Intergenerational Transmission of Attitudes toward Poverty in Israel: A Comparison between Three Generations Families’ of Jewish and Arab Social Work Students

Pnina Ron


Background, Given that many social workers in fact work with the economically disadvantaged, it may be assumed that their attitudes stem from their academic studies combined with attitudes acquired through intergenerational transmission. The study poses two main questions: 1) what are the attitudes of Israeli social work students, as well as those of their parents and their grandparents towards the causes of poverty? 2) How does each of the three generation’ members approach the question “what is the best way for the state to deal with the problem of poverty?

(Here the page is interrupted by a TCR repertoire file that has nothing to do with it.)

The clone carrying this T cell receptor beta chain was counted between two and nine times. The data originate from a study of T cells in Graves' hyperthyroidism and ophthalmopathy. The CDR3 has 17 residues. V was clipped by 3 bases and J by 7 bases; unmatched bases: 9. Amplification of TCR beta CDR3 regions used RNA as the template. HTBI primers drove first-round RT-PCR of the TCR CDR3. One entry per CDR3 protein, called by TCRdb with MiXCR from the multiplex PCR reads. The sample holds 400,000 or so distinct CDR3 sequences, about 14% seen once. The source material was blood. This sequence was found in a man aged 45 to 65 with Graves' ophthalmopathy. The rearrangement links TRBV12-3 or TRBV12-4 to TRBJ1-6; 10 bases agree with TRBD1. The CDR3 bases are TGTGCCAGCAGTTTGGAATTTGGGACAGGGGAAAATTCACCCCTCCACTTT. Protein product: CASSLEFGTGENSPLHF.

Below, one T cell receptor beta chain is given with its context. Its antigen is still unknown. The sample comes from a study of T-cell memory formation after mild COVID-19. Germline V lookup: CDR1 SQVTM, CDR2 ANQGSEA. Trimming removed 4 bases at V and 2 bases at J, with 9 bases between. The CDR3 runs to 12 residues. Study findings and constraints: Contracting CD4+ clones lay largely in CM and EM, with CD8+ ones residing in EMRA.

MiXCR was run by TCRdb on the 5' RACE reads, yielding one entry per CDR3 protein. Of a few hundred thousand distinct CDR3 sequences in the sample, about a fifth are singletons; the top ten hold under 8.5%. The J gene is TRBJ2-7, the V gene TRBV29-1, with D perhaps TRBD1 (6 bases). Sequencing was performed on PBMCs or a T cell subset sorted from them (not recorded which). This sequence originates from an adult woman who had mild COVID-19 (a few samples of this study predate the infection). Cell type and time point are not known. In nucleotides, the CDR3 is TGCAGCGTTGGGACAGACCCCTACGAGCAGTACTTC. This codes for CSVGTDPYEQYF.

Methods, The convenient sample consisted of 218 Arab and Jewish families, with three self-report questionnaires per family for the three generations.

Results, findings indicated that the majority of participants, in all three generations, considered the socio-structural factor to be the most significant cause of poverty. Similarly, most participants in this study also reported that they preferred that the state expand its welfare program and increase the budgets in order to assist the population in need and thus address the poverty problem.

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International Journal of Social Science Studies   ISSN 2324-8033 (Print)   ISSN 2324-8041 (Online)

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